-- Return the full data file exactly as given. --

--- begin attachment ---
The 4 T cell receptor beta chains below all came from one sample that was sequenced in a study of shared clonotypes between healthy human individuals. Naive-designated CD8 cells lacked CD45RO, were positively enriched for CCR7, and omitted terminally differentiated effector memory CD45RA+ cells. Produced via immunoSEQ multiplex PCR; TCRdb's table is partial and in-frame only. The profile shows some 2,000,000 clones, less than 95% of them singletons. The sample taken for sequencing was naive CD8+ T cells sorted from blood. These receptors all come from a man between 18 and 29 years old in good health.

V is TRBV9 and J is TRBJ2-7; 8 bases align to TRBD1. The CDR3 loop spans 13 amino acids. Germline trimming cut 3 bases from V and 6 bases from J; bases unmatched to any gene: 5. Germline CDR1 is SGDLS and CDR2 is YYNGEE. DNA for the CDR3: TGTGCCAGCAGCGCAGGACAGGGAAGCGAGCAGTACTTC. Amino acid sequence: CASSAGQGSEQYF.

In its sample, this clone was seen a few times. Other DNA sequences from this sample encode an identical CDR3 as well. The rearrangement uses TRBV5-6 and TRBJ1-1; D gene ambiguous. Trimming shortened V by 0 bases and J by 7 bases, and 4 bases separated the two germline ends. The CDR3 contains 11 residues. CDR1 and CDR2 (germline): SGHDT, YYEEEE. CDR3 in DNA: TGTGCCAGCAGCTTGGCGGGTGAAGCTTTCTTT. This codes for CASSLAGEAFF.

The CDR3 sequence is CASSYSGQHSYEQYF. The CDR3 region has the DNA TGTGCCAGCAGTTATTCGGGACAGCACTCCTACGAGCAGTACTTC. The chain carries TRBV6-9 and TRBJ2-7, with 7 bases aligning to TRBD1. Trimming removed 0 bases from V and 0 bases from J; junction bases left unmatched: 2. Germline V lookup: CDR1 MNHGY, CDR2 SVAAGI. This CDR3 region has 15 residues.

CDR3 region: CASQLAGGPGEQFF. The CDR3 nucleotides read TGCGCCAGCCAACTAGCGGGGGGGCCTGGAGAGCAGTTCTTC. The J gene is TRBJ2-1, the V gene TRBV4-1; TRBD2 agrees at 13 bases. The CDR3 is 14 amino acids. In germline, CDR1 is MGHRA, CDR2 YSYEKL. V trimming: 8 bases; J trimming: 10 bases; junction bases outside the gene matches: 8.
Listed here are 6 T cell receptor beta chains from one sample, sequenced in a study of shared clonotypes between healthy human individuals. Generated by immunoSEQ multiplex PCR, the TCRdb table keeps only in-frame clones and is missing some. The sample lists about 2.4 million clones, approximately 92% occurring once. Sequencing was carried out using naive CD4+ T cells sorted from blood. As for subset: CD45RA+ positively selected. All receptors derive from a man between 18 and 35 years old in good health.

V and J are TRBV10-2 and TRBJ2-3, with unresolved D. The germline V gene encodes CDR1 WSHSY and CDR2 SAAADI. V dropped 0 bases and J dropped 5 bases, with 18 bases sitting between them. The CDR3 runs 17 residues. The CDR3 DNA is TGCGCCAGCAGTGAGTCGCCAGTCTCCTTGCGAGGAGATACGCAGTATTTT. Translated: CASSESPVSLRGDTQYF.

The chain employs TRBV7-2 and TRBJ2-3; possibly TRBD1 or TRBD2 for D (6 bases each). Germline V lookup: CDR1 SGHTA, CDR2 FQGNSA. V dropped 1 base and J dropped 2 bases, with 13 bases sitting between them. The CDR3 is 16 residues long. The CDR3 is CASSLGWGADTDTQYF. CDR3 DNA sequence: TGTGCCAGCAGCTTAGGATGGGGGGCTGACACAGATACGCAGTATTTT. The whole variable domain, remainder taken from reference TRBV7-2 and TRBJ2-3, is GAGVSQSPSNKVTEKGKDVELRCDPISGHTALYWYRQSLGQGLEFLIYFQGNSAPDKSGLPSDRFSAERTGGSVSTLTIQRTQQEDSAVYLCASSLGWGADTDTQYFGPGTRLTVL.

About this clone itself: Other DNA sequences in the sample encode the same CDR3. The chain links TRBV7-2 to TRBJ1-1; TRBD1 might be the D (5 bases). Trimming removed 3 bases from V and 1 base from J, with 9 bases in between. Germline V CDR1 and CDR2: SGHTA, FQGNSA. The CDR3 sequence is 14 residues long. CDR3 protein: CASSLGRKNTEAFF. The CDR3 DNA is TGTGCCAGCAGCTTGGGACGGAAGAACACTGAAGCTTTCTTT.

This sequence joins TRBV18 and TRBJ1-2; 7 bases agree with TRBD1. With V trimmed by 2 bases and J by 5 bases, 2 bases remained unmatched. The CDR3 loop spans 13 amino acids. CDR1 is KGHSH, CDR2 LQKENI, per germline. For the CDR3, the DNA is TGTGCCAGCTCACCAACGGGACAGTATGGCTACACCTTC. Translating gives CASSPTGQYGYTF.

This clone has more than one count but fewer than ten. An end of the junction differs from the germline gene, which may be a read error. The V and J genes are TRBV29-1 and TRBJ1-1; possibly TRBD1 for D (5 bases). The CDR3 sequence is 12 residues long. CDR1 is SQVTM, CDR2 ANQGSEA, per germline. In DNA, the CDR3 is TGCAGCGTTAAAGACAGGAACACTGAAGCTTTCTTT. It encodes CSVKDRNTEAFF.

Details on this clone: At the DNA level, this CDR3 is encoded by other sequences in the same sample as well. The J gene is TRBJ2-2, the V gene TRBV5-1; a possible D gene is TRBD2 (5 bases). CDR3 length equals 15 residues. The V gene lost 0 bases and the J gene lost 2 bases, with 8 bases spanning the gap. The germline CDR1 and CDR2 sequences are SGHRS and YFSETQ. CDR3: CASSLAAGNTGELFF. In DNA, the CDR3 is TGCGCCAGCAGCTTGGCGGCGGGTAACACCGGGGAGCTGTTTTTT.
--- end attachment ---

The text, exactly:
The 4 T cell receptor beta chains below all came from one sample that was sequenced in a study of shared clonotypes between healthy human individuals. Naive-designated CD8 cells lacked CD45RO, were positively enriched for CCR7, and omitted terminally differentiated effector memory CD45RA+ cells. Produced via immunoSEQ multiplex PCR; TCRdb's table is partial and in-frame only. The profile shows some 2,000,000 clones, less than 95% of them singletons. The sample taken for sequencing was naive CD8+ T cells sorted from blood. These receptors all come from a man between 18 and 29 years old in good health.

V is TRBV9 and J is TRBJ2-7; 8 bases align to TRBD1. The CDR3 loop spans 13 amino acids. Germline trimming cut 3 bases from V and 6 bases from J; bases unmatched to any gene: 5. Germline CDR1 is SGDLS and CDR2 is YYNGEE. DNA for the CDR3: TGTGCCAGCAGCGCAGGACAGGGAAGCGAGCAGTACTTC. Amino acid sequence: CASSAGQGSEQYF.

In its sample, this clone was seen a few times. Other DNA sequences from this sample encode an identical CDR3 as well. The rearrangement uses TRBV5-6 and TRBJ1-1; D gene ambiguous. Trimming shortened V by 0 bases and J by 7 bases, and 4 bases separated the two germline ends. The CDR3 contains 11 residues. CDR1 and CDR2 (germline): SGHDT, YYEEEE. CDR3 in DNA: TGTGCCAGCAGCTTGGCGGGTGAAGCTTTCTTT. This codes for CASSLAGEAFF.

The CDR3 sequence is CASSYSGQHSYEQYF. The CDR3 region has the DNA TGTGCCAGCAGTTATTCGGGACAGCACTCCTACGAGCAGTACTTC. The chain carries TRBV6-9 and TRBJ2-7, with 7 bases aligning to TRBD1. Trimming removed 0 bases from V and 0 bases from J; junction bases left unmatched: 2. Germline V lookup: CDR1 MNHGY, CDR2 SVAAGI. This CDR3 region has 15 residues.

CDR3 region: CASQLAGGPGEQFF. The CDR3 nucleotides read TGCGCCAGCCAACTAGCGGGGGGGCCTGGAGAGCAGTTCTTC. The J gene is TRBJ2-1, the V gene TRBV4-1; TRBD2 agrees at 13 bases. The CDR3 is 14 amino acids. In germline, CDR1 is MGHRA, CDR2 YSYEKL. V trimming: 8 bases; J trimming: 10 bases; junction bases outside the gene matches: 8.
Listed here are 6 T cell receptor beta chains from one sample, sequenced in a study of shared clonotypes between healthy human individuals. Generated by immunoSEQ multiplex PCR, the TCRdb table keeps only in-frame clones and is missing some. The sample lists about 2.4 million clones, approximately 92% occurring once. Sequencing was carried out using naive CD4+ T cells sorted from blood. As for subset: CD45RA+ positively selected. All receptors derive from a man between 18 and 35 years old in good health.

V and J are TRBV10-2 and TRBJ2-3, with unresolved D. The germline V gene encodes CDR1 WSHSY and CDR2 SAAADI. V dropped 0 bases and J dropped 5 bases, with 18 bases sitting between them. The CDR3 runs 17 residues. The CDR3 DNA is TGCGCCAGCAGTGAGTCGCCAGTCTCCTTGCGAGGAGATACGCAGTATTTT. Translated: CASSESPVSLRGDTQYF.

The chain employs TRBV7-2 and TRBJ2-3; possibly TRBD1 or TRBD2 for D (6 bases each). Germline V lookup: CDR1 SGHTA, CDR2 FQGNSA. V dropped 1 base and J dropped 2 bases, with 13 bases sitting between them. The CDR3 is 16 residues long. The CDR3 is CASSLGWGADTDTQYF. CDR3 DNA sequence: TGTGCCAGCAGCTTAGGATGGGGGGCTGACACAGATACGCAGTATTTT. The whole variable domain, remainder taken from reference TRBV7-2 and TRBJ2-3, is GAGVSQSPSNKVTEKGKDVELRCDPISGHTALYWYRQSLGQGLEFLIYFQGNSAPDKSGLPSDRFSAERTGGSVSTLTIQRTQQEDSAVYLCASSLGWGADTDTQYFGPGTRLTVL.

About this clone itself: Other DNA sequences in the sample encode the same CDR3. The chain links TRBV7-2 to TRBJ1-1; TRBD1 might be the D (5 bases). Trimming removed 3 bases from V and 1 base from J, with 9 bases in between. Germline V CDR1 and CDR2: SGHTA, FQGNSA. The CDR3 sequence is 14 residues long. CDR3 protein: CASSLGRKNTEAFF. The CDR3 DNA is TGTGCCAGCAGCTTGGGACGGAAGAACACTGAAGCTTTCTTT.

This sequence joins TRBV18 and TRBJ1-2; 7 bases agree with TRBD1. With V trimmed by 2 bases and J by 5 bases, 2 bases remained unmatched. The CDR3 loop spans 13 amino acids. CDR1 is KGHSH, CDR2 LQKENI, per germline. For the CDR3, the DNA is TGTGCCAGCTCACCAACGGGACAGTATGGCTACACCTTC. Translating gives CASSPTGQYGYTF.

This clone has more than one count but fewer than ten. An end of the junction differs from the germline gene, which may be a read error. The V and J genes are TRBV29-1 and TRBJ1-1; possibly TRBD1 for D (5 bases). The CDR3 sequence is 12 residues long. CDR1 is SQVTM, CDR2 ANQGSEA, per germline. In DNA, the CDR3 is TGCAGCGTTAAAGACAGGAACACTGAAGCTTTCTTT. It encodes CSVKDRNTEAFF.

Details on this clone: At the DNA level, this CDR3 is encoded by other sequences in the same sample as well. The J gene is TRBJ2-2, the V gene TRBV5-1; a possible D gene is TRBD2 (5 bases). CDR3 length equals 15 residues. The V gene lost 0 bases and the J gene lost 2 bases, with 8 bases spanning the gap. The germline CDR1 and CDR2 sequences are SGHRS and YFSETQ. CDR3: CASSLAAGNTGELFF. In DNA, the CDR3 is TGCGCCAGCAGCTTGGCGGCGGGTAACACCGGGGAGCTGTTTTTT.